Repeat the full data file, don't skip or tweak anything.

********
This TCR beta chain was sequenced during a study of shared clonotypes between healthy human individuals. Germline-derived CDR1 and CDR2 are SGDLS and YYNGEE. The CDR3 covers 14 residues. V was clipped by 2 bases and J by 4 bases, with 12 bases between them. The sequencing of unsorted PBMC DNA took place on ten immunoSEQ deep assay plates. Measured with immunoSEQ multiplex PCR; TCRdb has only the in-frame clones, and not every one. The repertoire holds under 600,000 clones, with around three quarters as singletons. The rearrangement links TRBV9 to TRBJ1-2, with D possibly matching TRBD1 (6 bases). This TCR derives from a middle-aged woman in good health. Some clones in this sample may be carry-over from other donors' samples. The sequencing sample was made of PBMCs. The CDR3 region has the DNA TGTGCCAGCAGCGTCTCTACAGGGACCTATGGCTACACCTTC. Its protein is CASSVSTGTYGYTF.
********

This TCR beta chain was sequenced during a study of shared clonotypes between healthy human individuals. Germline-derived CDR1 and CDR2 are SGDLS and YYNGEE. The CDR3 covers 14 residues. V was clipped by 2 bases and J by 4 bases, with 12 bases between them. The sequencing of unsorted PBMC DNA took place on ten immunoSEQ deep assay plates. Measured with immunoSEQ multiplex PCR; TCRdb has only the in-frame clones, and not every one. The repertoire holds under 600,000 clones, with around three quarters as singletons. The rearrangement links TRBV9 to TRBJ1-2, with D possibly matching TRBD1 (6 bases). This TCR derives from a middle-aged woman in good health. Some clones in this sample may be carry-over from other donors' samples. The sequencing sample was made of PBMCs. The CDR3 region has the DNA TGTGCCAGCAGCGTCTCTACAGGGACCTATGGCTACACCTTC. Its protein is CASSVSTGTYGYTF.